The SolarWinds hack testifies to the rising sophistication of digital threats confronting the North American electric grid. The incident began when malicious actors infiltrated a software update distribution channel used by the IT network management solutions provider for one of its products. The attackers then pushed out a malicious update along that compromised distribution channel to approximately 18,000 of the product’s users. A quarter of electric utilities on the North American power grid were among them, noted VOA News.
Once installed on a machine, the malware contacted to its command and control (C&C) server, allowing the campaign’s operators to hack their victims’ networks and perform follow-up attacks like installing additional malware payloads. Of the 18,000 victims affected in the incident, nearly 2,000 domains suffered a Sunburst malware infection. A third of those entities were electric utilities and other industrial organizations.
Law enforcement officials and security experts attributed the attack to Nobelium, a threat group sponsored by Russia. Acknowledging this fact, the SolarWinds supply chain attack builds on a long history of state-sponsored actors targeting electric utilities and causing blackouts along the way. One of the most well-known cases is when state actors believed to be from Russia targeted a Ukrainian substation and shut off power to 225,000 people for several hours, wrote Senate RPC. In the years that followed, digital actors associated with the Russian government targeted a Saudi Arabian petrochemical company and shut off safety systems as well as penetrated multiple critical infrastructure facilities in the United States.
Why Is This a Problem?
Many organizations along with other critical infrastructure sectors depend on electric power for their business, noted the U.S. Cybersecurity & Infrastructure Security Agency (CISA). Without it, they might not be able to carry out their business. The ensuing disruption could threaten a host country’s national security and/or damage the global economy.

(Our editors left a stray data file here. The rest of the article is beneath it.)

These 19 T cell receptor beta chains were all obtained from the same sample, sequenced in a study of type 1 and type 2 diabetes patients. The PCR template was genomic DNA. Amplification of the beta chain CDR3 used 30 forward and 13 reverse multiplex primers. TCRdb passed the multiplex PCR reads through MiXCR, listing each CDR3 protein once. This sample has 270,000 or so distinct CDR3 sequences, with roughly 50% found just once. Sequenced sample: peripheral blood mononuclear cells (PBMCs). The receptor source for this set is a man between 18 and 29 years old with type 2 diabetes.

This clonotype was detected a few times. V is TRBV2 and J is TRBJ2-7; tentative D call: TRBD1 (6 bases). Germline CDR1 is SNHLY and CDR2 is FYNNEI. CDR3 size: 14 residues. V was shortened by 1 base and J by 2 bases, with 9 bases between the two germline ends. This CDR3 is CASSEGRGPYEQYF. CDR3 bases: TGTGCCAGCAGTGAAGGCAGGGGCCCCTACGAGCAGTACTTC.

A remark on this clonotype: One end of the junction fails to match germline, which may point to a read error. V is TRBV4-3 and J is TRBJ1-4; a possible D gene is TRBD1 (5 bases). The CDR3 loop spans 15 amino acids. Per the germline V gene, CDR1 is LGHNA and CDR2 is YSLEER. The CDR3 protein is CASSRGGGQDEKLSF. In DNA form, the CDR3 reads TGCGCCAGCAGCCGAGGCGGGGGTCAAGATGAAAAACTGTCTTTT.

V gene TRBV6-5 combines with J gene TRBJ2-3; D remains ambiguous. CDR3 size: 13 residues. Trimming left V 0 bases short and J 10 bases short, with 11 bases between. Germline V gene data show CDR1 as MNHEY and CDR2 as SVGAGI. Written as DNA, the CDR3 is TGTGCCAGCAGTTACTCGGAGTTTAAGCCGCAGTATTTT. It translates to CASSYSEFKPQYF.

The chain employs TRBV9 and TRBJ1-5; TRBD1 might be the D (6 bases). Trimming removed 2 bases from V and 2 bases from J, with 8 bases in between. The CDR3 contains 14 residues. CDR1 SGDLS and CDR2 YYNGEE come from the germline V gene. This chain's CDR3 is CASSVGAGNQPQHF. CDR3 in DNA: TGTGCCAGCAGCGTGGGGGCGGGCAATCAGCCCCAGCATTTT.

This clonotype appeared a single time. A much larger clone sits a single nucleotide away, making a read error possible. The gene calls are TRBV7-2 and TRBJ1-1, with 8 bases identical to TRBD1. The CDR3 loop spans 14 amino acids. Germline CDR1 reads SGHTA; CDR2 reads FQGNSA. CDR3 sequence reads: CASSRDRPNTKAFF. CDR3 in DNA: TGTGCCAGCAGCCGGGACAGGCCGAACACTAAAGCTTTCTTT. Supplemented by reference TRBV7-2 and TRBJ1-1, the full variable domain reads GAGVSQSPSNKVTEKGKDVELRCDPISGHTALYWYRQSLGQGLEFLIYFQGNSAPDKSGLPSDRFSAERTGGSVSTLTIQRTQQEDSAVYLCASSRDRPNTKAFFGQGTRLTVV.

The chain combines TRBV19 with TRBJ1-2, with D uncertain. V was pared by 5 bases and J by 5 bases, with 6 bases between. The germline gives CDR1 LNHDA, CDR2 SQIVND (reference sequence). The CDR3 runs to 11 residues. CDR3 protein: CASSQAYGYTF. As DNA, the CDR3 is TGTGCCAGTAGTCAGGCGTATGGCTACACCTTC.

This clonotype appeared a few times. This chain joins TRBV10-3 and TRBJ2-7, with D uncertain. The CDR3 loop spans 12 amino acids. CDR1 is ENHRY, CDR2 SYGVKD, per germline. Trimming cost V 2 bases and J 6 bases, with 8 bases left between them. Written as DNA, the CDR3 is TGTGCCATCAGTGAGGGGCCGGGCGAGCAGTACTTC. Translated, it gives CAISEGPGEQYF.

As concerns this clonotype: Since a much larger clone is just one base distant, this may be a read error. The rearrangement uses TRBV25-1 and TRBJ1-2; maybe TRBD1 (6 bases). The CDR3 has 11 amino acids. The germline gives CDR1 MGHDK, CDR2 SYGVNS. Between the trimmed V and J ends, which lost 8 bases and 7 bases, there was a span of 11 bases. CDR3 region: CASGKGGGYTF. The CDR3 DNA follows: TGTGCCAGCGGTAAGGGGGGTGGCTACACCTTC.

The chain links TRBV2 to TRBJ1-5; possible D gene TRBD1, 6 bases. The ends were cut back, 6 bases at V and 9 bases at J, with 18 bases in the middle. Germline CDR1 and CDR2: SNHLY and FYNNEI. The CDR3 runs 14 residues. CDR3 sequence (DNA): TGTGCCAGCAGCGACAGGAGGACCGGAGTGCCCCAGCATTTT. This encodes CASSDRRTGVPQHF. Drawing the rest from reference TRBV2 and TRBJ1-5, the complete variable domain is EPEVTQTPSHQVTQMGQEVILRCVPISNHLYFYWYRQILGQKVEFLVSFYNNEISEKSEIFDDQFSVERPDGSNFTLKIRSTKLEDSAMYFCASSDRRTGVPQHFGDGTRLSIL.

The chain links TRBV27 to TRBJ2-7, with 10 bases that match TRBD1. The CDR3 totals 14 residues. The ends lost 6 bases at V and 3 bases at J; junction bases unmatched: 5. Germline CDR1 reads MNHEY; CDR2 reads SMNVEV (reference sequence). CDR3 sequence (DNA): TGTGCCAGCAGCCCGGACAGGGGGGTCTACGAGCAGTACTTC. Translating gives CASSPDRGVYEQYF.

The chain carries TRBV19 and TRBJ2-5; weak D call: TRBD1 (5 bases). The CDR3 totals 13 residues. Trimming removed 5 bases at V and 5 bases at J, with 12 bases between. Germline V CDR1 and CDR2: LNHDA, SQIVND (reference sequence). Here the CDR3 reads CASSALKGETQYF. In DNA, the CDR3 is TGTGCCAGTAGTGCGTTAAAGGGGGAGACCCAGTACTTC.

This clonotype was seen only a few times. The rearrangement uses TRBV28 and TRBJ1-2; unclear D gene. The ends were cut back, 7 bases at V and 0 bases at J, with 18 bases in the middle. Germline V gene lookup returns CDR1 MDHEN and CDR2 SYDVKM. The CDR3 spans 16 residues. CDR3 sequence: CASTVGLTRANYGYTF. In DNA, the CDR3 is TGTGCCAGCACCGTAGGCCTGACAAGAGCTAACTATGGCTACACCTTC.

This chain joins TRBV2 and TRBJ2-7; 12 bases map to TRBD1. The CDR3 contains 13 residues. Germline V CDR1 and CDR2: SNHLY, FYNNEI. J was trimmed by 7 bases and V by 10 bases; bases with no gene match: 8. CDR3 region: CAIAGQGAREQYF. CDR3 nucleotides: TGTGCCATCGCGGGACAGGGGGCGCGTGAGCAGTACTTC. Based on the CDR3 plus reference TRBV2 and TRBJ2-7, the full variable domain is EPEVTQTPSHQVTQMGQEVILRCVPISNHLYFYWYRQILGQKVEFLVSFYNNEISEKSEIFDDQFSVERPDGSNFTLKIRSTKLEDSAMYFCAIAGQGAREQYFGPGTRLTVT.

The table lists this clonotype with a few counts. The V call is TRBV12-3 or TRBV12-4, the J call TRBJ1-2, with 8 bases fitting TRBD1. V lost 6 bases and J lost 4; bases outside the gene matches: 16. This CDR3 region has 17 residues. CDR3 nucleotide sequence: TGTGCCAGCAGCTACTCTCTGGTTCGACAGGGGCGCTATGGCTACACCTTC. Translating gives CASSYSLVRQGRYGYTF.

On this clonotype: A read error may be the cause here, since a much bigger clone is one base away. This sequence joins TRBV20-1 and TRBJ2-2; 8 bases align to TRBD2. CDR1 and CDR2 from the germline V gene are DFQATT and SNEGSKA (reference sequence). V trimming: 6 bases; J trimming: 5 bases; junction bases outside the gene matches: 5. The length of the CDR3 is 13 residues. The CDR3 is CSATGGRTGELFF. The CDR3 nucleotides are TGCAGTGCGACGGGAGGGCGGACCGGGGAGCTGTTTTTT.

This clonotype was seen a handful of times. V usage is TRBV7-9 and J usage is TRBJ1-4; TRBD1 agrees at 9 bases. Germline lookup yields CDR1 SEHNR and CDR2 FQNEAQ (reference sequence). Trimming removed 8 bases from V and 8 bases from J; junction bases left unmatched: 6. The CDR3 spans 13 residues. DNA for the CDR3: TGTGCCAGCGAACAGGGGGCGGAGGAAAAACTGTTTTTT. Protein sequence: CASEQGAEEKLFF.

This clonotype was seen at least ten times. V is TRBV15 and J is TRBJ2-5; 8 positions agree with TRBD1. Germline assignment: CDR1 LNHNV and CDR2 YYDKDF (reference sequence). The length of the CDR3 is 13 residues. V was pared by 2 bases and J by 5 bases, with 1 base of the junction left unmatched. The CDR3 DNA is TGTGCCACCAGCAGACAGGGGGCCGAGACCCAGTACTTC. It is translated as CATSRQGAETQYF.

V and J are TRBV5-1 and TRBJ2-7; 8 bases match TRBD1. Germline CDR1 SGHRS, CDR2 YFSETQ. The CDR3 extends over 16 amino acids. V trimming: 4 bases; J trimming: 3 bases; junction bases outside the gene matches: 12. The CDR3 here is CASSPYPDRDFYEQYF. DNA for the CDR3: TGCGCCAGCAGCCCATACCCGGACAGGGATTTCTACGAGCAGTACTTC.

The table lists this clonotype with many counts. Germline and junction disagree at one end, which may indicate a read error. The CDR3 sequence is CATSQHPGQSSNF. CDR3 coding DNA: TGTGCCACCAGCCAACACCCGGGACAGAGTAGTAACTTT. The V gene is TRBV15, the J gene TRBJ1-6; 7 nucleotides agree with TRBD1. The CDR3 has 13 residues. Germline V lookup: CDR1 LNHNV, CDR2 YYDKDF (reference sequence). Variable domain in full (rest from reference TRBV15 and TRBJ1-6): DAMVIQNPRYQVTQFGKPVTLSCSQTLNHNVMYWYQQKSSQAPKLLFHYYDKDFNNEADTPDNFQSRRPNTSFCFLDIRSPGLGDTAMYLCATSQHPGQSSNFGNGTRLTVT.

This possibility emphasizes the need for electric organizations to try to minimize the likelihood of a hack occurring in the first place. Here are some recommendations for how they can do that.
Patch Vulnerabilities on a Timely Basis
When it comes to preying on electric utilities and other organizations, threat actors often choose the path of least resistance. One of the ways they do that is by seeking to weaponize unpatched software vulnerabilities. Those weaknesses aren’t always recent discoveries, either. Many organizations don’t have a robust vulnerability management program in place; many security teams aren’t prioritizing and remediating bugs. This leaves organizations susceptible to vulnerabilities that are years if not decades old.
To protect themselves against vulnerability attacks, organizations need to scan their software components for known vulnerabilities and exploits. They can make sure they remain aware of new software flaws by signing up to receive alerts and advisories from CISA. They can also proactively search known vulnerabilities databases such as the MITRE Common Vulnerabilities and Exposure (CVE) notices for relevant bugs.
Cultivate OT Security Skills Within